In the case of twitter, for some the key metric is number of followers (e.g. popularity) or those being followed with other metrics being number of posts or tweets along with re tweets and list inclusions.For blogs and web sites, incoming links along with site activity among other metrics factor into various ranking sites. Web site activity can be measured in several ways including total hits or visits, pages read and unique visitors among others.
Having been involved with social media from a blogging along with twitter perspective for a couple of years not to mention being a former server and storage capacity planner I find metrics to be interesting. In addition to the metrics themselves, what is also interesting is how they are used differently for various purposes including gauging cause and effect or return on social networking investment.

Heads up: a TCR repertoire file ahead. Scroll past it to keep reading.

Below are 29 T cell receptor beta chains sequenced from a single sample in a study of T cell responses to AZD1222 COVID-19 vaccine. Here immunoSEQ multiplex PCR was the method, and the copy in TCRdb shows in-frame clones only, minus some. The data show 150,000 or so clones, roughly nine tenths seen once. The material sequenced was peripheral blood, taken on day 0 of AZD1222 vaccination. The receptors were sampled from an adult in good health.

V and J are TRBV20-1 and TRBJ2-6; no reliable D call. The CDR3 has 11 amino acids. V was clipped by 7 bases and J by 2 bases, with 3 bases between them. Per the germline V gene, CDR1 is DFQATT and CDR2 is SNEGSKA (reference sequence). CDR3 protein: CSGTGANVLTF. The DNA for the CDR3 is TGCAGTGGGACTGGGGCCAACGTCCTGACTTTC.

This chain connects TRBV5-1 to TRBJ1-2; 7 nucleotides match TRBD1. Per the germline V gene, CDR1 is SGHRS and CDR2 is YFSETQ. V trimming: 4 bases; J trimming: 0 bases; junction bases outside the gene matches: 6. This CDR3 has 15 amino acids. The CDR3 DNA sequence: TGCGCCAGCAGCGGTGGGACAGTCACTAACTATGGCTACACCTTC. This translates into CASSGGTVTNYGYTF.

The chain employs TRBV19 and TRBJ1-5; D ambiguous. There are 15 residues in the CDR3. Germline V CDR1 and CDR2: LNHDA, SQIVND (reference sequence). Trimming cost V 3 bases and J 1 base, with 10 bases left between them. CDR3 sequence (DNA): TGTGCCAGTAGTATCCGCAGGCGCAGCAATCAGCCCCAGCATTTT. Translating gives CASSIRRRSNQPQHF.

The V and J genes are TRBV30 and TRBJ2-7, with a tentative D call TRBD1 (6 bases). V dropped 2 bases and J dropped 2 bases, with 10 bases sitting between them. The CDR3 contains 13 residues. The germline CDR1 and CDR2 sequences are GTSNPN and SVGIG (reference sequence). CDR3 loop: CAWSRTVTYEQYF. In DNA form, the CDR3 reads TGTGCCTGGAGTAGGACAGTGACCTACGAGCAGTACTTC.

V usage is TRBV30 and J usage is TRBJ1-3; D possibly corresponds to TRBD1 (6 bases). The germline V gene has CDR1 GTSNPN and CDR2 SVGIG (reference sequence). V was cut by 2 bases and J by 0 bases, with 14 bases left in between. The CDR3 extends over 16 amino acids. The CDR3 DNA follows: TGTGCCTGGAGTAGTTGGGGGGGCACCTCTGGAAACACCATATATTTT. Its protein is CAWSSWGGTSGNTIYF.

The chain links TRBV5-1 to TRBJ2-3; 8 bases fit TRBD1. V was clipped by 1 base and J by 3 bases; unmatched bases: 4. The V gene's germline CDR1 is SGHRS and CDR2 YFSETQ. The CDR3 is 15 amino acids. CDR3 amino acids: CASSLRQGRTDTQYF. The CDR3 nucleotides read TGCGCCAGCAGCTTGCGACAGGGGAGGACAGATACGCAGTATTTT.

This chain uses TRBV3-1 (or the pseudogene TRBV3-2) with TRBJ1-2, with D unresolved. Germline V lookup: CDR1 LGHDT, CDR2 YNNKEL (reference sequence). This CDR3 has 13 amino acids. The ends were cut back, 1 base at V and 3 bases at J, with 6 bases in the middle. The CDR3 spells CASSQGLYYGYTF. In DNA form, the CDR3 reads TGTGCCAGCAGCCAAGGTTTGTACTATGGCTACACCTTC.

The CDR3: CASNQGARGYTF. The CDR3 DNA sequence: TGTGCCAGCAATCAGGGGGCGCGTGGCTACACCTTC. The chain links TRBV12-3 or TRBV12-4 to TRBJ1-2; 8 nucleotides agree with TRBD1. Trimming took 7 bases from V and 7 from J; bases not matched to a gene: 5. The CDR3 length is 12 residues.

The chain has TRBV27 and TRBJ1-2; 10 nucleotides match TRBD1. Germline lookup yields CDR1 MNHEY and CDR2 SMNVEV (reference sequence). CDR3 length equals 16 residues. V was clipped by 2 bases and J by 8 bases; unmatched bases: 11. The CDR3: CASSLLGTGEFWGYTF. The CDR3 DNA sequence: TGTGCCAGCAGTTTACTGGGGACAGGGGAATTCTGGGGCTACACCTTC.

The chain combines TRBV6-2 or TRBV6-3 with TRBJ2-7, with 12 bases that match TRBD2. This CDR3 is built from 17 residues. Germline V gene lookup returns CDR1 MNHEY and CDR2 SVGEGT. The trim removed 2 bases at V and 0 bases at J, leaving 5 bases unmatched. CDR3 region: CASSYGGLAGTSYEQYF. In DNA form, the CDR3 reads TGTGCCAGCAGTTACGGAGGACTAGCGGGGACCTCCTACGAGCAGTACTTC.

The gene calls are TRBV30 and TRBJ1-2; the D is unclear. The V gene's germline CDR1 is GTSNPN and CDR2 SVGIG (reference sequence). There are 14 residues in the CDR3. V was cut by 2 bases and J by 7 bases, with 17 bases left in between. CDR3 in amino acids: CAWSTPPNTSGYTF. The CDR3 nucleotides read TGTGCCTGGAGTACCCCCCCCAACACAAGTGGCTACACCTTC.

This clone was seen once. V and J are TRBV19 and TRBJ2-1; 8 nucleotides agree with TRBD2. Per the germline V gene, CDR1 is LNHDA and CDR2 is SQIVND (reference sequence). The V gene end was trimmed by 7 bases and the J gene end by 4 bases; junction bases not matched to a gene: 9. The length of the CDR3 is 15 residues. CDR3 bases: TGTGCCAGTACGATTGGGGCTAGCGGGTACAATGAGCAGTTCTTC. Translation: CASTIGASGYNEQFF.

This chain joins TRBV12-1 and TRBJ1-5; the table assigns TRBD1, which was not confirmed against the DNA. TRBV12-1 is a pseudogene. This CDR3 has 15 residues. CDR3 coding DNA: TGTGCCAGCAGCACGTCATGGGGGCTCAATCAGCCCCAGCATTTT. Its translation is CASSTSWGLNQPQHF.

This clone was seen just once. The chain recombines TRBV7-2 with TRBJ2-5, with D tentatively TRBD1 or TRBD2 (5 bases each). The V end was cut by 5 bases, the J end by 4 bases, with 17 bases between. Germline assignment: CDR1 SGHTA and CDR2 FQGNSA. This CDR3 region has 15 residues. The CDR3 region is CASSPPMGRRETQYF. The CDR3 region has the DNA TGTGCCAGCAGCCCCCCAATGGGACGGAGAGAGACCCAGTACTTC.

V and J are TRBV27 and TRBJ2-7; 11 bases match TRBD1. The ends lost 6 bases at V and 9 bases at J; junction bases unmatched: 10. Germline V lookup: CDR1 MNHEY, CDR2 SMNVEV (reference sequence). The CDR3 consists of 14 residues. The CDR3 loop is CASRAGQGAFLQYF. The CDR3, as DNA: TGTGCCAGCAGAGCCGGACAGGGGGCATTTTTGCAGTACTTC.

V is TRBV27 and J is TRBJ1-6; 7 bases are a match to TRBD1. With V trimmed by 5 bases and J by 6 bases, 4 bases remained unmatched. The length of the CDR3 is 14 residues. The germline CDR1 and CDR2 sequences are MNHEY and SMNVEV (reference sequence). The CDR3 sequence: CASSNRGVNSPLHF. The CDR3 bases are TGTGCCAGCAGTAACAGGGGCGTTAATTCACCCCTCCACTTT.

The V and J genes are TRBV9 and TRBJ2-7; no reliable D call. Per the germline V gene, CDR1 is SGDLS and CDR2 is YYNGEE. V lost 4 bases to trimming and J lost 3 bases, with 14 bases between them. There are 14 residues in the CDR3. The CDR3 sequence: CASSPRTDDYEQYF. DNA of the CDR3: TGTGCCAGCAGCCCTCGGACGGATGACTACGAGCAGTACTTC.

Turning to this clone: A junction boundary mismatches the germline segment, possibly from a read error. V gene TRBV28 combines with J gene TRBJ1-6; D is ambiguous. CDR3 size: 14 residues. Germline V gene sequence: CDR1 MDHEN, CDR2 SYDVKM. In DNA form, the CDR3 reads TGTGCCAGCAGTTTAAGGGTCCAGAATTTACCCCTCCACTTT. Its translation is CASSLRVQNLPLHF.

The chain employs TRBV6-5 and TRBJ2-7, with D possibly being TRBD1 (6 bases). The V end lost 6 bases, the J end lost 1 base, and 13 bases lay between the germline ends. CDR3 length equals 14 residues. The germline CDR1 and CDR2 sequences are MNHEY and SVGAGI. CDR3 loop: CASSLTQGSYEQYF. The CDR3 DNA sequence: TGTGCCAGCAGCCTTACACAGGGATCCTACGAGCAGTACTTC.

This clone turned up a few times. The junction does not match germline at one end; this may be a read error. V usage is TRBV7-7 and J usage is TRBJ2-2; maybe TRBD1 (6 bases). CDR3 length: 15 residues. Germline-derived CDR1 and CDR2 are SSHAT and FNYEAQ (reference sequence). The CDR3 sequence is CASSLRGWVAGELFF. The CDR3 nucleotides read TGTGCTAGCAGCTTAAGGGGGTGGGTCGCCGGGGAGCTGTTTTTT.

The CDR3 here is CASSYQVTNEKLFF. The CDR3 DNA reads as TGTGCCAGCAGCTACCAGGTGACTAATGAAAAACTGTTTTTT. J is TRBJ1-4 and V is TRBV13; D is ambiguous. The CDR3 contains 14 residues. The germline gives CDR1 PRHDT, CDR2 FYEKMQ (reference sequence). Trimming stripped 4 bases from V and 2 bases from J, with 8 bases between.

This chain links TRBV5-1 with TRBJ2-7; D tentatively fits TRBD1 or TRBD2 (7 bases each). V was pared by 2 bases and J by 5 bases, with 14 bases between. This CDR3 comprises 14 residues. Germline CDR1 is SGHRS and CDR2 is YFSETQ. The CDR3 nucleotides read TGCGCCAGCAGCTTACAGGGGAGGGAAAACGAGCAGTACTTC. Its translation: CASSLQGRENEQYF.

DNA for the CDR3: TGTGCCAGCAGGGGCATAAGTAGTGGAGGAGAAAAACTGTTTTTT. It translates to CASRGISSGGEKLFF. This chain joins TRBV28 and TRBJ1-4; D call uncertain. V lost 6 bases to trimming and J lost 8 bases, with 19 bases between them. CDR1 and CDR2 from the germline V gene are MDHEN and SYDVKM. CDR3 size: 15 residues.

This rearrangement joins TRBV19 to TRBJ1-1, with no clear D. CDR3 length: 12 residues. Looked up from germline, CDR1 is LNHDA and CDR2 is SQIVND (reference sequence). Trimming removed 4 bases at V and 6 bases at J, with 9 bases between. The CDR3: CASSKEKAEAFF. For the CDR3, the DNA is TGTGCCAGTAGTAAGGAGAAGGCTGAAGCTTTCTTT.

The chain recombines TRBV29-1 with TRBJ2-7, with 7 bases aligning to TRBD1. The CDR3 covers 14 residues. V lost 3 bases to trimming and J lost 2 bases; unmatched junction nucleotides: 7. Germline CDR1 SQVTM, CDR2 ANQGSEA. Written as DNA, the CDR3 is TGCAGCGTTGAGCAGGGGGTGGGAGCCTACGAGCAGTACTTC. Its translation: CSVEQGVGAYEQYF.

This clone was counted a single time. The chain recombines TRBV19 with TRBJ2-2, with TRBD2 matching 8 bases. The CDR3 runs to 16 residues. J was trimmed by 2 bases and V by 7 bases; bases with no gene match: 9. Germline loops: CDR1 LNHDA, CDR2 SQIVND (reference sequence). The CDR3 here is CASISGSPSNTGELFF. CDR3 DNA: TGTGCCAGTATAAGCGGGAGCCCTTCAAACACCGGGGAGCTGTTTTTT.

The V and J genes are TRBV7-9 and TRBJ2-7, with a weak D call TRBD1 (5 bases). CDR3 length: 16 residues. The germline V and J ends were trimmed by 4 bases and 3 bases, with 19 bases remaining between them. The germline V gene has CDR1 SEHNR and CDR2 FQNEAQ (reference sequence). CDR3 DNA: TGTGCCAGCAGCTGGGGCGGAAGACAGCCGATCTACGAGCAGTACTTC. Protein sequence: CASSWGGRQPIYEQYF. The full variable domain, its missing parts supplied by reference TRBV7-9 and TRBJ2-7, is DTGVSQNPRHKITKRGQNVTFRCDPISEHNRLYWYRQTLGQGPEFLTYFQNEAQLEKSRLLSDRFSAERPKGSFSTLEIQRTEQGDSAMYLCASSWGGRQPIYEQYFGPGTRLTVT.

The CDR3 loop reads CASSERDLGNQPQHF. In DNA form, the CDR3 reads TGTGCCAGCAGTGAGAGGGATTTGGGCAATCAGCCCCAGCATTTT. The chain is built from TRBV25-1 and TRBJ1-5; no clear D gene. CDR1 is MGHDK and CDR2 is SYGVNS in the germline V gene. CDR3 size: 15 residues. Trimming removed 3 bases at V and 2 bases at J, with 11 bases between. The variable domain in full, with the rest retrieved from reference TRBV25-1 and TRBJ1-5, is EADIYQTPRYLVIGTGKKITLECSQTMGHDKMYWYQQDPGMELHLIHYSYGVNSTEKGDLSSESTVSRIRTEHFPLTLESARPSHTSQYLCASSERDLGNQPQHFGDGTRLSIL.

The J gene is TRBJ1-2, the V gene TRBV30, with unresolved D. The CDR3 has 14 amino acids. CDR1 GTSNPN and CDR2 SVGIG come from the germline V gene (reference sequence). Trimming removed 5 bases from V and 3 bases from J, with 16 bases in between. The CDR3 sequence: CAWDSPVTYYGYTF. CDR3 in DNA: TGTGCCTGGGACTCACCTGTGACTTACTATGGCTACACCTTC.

Regardless of your motives or objectives with metrics, here is a quick synopsis of some tools and sites that I have come across that you may already be using, or if not, that you might be interested in.
What are some metrics?
If you are interested in your twitter effectiveness, see your report card at tweet grade. Another twitter site that provides a twitter grade based on numerous factors is Twitter Grader while Klout.com characterizes your activity on four different planes similar to a Gartner Magic quadrant. Over at the customer collective they have an example of a more thorough gauge of effectiveness looking at several different metrics some of which are covered here.
Customer Collective Metrics and Rankings